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Thread: U.S. shuts down file-sharing website Megaupload.com

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    Super Moderator sofien72tu's Avatar
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    U.S. shuts down file-sharing website Megaupload.com

    U.S. shuts down file-sharing website Megaupload.com

    MATTHEW BARAKAT

    McLEAN, Va.— The Associated Press

    Published Thursday, Jan. 19, 2012 2:46PM EST

    Last updated Thursday, Jan. 19, 2012 3:31PM EST


    One of the world’s largest file-sharing sites was shut down Thursday, and its founder and several company executives were charged with violating piracy laws, federal prosecutors said.

    An indictment accuses Megaupload.com of costing copyright holders more than $500-million (U.S.) in lost revenue from pirated films and other content. The indictment was unsealed one day after websites including Wikipedia and Craigslist shut down in protest of two congressional proposals intended to thwart online piracy.

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    Re: U.S. shuts down file-sharing website Megaupload.com

    Feds say 7 from Megaupload.com ran massive worldwide piracy website

    Published January 19, 2012





    McLEAN, Va. – Federal prosecutors have shut down one of the world's largest file-sharing sites, Megaupload.com, on charges of violating piracy laws -- a day after a 24-hour blackout of popular websites such as Wikipedia drew national attention to the issue.

    "This action is among the largest criminal copyright cases ever brought by the United States," the Justice department said in a statement about the indictment.



    The indictment accuses seven individuals and two corporations -- Megaupload Limited and Vestor Limited -- of costing copyright holders more than $500 million in lost revenue from pirated films and other content. It was unsealed on Thursday, and claims that at one point Megaupload was the 13th most popular website in the world.

    Megaupload was unique not only because of its massive size and the volume of downloaded content, but also because it had high-profile support from celebrities, musicians and other content producers who are most often the victims of copyright infringement and piracy. Before the website was taken down, it contained endorsements from Kim Kardashian, Alicia Keys and Kanye West, among others.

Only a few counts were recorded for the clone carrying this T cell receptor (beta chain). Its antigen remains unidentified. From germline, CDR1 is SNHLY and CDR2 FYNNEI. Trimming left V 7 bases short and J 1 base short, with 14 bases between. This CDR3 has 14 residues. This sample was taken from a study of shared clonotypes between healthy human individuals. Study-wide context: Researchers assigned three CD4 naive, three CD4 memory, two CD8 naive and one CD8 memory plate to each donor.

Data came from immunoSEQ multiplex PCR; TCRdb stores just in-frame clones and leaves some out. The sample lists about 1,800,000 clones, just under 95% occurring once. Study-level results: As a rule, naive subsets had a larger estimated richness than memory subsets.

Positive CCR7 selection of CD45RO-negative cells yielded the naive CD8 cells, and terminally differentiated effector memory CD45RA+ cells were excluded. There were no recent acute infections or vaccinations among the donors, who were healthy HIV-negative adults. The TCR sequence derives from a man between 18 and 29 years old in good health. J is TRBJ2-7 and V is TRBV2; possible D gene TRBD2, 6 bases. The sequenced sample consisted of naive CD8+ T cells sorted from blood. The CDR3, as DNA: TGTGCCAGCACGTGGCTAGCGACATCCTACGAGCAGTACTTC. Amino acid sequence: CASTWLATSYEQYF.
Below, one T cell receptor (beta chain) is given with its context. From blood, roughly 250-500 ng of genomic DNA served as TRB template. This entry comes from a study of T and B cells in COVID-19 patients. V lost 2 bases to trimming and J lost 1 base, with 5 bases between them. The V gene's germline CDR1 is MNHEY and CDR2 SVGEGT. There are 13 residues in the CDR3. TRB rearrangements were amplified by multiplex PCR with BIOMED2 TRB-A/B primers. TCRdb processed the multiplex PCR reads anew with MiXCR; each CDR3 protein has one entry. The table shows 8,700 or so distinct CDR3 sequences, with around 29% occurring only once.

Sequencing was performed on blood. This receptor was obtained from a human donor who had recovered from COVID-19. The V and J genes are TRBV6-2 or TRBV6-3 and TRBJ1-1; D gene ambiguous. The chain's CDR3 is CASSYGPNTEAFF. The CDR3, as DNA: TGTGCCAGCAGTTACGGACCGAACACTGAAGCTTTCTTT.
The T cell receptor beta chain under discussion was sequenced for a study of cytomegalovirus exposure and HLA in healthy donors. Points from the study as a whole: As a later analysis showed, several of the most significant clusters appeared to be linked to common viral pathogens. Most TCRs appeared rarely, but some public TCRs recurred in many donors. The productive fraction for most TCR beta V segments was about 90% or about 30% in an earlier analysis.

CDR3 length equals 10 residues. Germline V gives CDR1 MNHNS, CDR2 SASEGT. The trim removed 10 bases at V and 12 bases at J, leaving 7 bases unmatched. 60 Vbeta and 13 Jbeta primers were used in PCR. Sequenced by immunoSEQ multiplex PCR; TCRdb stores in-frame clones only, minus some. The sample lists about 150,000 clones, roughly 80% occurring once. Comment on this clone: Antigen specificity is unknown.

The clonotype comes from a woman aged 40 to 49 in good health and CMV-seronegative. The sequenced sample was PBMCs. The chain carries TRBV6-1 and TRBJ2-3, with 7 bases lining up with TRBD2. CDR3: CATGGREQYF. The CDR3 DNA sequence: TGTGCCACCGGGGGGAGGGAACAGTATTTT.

The Hong Kong-based company listed Swizz Beatz, a musician who married Keys in 2010, as its CEO. Beatz declined to comment through a representative.

    The individuals in the criminal enterprise each faces a maximum penalty of 20 years in prison on racketeering charges, five years for conspiracy to commit copyright infringement, 20 years on money laundering charges and five years on related charges.

    Megaupload was led by colorful Australian Kim Dotcom -- aka Kim Schmitz, or Kim Tim Jim Vestor. He is a a resident of both Hong Kong and New Zealand, and a dual citizen of Finland and Germany, who legally changed his last name to "Dotcom."

    The website's founder and "chief innovation officer" was once convicted of a felony but has repeatedly denied engaging in piracy, according to CNET.com -- and he made more than $42 million from the conspiracy in 2010 alone, according to the indictment.

    The indictment comes the day after a 24-hour "blackout" of Wikipedia, a protest doodle on the homepage of Google, and numerous other protests across the Internet against proposed anti-piracy legislation that many leading websites -- including Reddit, Google, Facebook, Amazon and others -- contend will make it challenging if not impossible for them to operate.

    The Protect Intellectual Property Act under consideration in the Senate and the Stop Online Piracy Act (SOPA) in the House are bills backed by the motion picture and recording industries intended to eliminate theft online once and for all. S. 968 and H.R. 3261 would require ISPs to block access to foreign websites that infringe on copyrights.

    Online piracy from China and elsewhere is a massive problem for the media industry, one that costs as much as $250 billion per year and costs the industry 750,000 jobs, according to a 2008 statement by Patrick Leahy, D-Vt.

    But how exactly the bills would counter piracy has many up in arms.

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    Re: U.S. shuts down file-sharing website Megaupload.com

    Anonymous Reacts to Megaupload Takedown With “Largest Attack Ever”




    Hacker group Anonymous isn’t happy about the takedown of file-sharing site Megaupload, and as a result, it’s targeting some big companies and government agencies.

    Earlier this afternoon, interspersed with a stream of anti-SOPA and PIPA tweets, the main Anonymous Twitter account declared, “The government takes down #Megaupload? 15 minutes later #Anonymous takes down government & record label sites. #ExpectUs.” Specifically, the group claimed responsibility for taking down the Universal Music, RIAA (the record industry’s lobbying arm), MPAA (the movie industry’s lobbying arm), and Department of Justice websites, among others. As of 3pm Pacific, the sites were still down for me, although some comments on Twitter suggested that they were returning online sporadically.

    The group also claimed that the current attacks were “the largest attack ever by Anonymous,” with 5,635 participants. And it looks like the campaign is ongoing — Anonymous says it’s going after the FBI’s website next: “Get some popcorn… it’s going to be a long lulzy night.”

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